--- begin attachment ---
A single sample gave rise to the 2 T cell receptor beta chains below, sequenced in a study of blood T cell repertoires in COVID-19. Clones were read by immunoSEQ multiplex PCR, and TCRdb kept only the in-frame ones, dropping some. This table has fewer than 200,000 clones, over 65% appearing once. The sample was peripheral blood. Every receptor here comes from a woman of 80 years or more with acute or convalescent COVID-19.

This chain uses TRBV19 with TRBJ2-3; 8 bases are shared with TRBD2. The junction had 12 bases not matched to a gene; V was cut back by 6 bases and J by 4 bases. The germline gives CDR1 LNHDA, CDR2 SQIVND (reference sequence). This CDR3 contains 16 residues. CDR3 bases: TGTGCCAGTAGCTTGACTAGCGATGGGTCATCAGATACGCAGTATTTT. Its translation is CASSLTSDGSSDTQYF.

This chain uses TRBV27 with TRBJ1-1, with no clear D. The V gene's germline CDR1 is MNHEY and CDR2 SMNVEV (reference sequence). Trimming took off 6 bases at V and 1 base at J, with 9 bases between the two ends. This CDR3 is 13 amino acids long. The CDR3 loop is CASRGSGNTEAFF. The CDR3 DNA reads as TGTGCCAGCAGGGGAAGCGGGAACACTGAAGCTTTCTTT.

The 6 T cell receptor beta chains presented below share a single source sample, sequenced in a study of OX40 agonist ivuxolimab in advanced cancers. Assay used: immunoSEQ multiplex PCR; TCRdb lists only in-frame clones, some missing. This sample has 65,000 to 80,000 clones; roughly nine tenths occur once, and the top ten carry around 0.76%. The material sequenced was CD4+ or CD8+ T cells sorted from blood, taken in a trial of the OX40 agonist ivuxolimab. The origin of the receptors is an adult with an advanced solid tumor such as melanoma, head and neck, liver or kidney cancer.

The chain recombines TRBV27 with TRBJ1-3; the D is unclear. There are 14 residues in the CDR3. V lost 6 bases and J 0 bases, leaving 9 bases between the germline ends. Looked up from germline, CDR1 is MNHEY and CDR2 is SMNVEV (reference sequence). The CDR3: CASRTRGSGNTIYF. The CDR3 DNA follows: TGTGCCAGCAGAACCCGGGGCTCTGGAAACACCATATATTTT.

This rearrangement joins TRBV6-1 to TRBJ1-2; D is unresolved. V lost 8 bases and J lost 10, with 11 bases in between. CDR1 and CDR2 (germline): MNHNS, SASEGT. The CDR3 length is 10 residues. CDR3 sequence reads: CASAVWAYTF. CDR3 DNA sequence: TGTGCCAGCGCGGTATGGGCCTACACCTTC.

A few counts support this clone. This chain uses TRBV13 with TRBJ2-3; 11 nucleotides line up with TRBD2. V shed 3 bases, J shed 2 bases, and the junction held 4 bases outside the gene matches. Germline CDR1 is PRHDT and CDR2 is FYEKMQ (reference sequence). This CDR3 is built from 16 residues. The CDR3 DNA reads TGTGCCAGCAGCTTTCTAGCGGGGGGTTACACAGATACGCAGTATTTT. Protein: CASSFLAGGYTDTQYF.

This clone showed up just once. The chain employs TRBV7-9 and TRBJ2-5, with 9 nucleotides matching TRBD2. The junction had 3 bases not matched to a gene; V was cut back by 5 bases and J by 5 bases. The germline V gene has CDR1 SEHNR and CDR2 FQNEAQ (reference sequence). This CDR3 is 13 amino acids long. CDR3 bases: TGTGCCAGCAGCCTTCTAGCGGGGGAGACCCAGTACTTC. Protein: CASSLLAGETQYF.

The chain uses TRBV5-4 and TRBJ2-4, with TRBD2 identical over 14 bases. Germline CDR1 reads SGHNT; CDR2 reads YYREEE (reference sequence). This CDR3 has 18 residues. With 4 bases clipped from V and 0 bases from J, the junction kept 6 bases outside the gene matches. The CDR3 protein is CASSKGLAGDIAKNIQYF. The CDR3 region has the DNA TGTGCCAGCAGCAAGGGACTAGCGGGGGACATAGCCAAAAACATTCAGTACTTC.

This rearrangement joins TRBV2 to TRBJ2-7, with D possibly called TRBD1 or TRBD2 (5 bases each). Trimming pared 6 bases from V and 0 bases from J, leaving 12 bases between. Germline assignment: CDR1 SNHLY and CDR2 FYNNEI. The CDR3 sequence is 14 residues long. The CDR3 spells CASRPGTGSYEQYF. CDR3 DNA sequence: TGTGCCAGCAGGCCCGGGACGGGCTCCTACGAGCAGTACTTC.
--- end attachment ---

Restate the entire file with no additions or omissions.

A single sample gave rise to the 2 T cell receptor beta chains below, sequenced in a study of blood T cell repertoires in COVID-19. Clones were read by immunoSEQ multiplex PCR, and TCRdb kept only the in-frame ones, dropping some. This table has fewer than 200,000 clones, over 65% appearing once. The sample was peripheral blood. Every receptor here comes from a woman of 80 years or more with acute or convalescent COVID-19.

This chain uses TRBV19 with TRBJ2-3; 8 bases are shared with TRBD2. The junction had 12 bases not matched to a gene; V was cut back by 6 bases and J by 4 bases. The germline gives CDR1 LNHDA, CDR2 SQIVND (reference sequence). This CDR3 contains 16 residues. CDR3 bases: TGTGCCAGTAGCTTGACTAGCGATGGGTCATCAGATACGCAGTATTTT. Its translation is CASSLTSDGSSDTQYF.

This chain uses TRBV27 with TRBJ1-1, with no clear D. The V gene's germline CDR1 is MNHEY and CDR2 SMNVEV (reference sequence). Trimming took off 6 bases at V and 1 base at J, with 9 bases between the two ends. This CDR3 is 13 amino acids long. The CDR3 loop is CASRGSGNTEAFF. The CDR3 DNA reads as TGTGCCAGCAGGGGAAGCGGGAACACTGAAGCTTTCTTT.

The 6 T cell receptor beta chains presented below share a single source sample, sequenced in a study of OX40 agonist ivuxolimab in advanced cancers. Assay used: immunoSEQ multiplex PCR; TCRdb lists only in-frame clones, some missing. This sample has 65,000 to 80,000 clones; roughly nine tenths occur once, and the top ten carry around 0.76%. The material sequenced was CD4+ or CD8+ T cells sorted from blood, taken in a trial of the OX40 agonist ivuxolimab. The origin of the receptors is an adult with an advanced solid tumor such as melanoma, head and neck, liver or kidney cancer.

The chain recombines TRBV27 with TRBJ1-3; the D is unclear. There are 14 residues in the CDR3. V lost 6 bases and J 0 bases, leaving 9 bases between the germline ends. Looked up from germline, CDR1 is MNHEY and CDR2 is SMNVEV (reference sequence). The CDR3: CASRTRGSGNTIYF. The CDR3 DNA follows: TGTGCCAGCAGAACCCGGGGCTCTGGAAACACCATATATTTT.

This rearrangement joins TRBV6-1 to TRBJ1-2; D is unresolved. V lost 8 bases and J lost 10, with 11 bases in between. CDR1 and CDR2 (germline): MNHNS, SASEGT. The CDR3 length is 10 residues. CDR3 sequence reads: CASAVWAYTF. CDR3 DNA sequence: TGTGCCAGCGCGGTATGGGCCTACACCTTC.

A few counts support this clone. This chain uses TRBV13 with TRBJ2-3; 11 nucleotides line up with TRBD2. V shed 3 bases, J shed 2 bases, and the junction held 4 bases outside the gene matches. Germline CDR1 is PRHDT and CDR2 is FYEKMQ (reference sequence). This CDR3 is built from 16 residues. The CDR3 DNA reads TGTGCCAGCAGCTTTCTAGCGGGGGGTTACACAGATACGCAGTATTTT. Protein: CASSFLAGGYTDTQYF.

This clone showed up just once. The chain employs TRBV7-9 and TRBJ2-5, with 9 nucleotides matching TRBD2. The junction had 3 bases not matched to a gene; V was cut back by 5 bases and J by 5 bases. The germline V gene has CDR1 SEHNR and CDR2 FQNEAQ (reference sequence). This CDR3 is 13 amino acids long. CDR3 bases: TGTGCCAGCAGCCTTCTAGCGGGGGAGACCCAGTACTTC. Protein: CASSLLAGETQYF.

The chain uses TRBV5-4 and TRBJ2-4, with TRBD2 identical over 14 bases. Germline CDR1 reads SGHNT; CDR2 reads YYREEE (reference sequence). This CDR3 has 18 residues. With 4 bases clipped from V and 0 bases from J, the junction kept 6 bases outside the gene matches. The CDR3 protein is CASSKGLAGDIAKNIQYF. The CDR3 region has the DNA TGTGCCAGCAGCAAGGGACTAGCGGGGGACATAGCCAAAAACATTCAGTACTTC.

This rearrangement joins TRBV2 to TRBJ2-7, with D possibly called TRBD1 or TRBD2 (5 bases each). Trimming pared 6 bases from V and 0 bases from J, leaving 12 bases between. Germline assignment: CDR1 SNHLY and CDR2 FYNNEI. The CDR3 sequence is 14 residues long. The CDR3 spells CASRPGTGSYEQYF. CDR3 DNA sequence: TGTGCCAGCAGGCCCGGGACGGGCTCCTACGAGCAGTACTTC.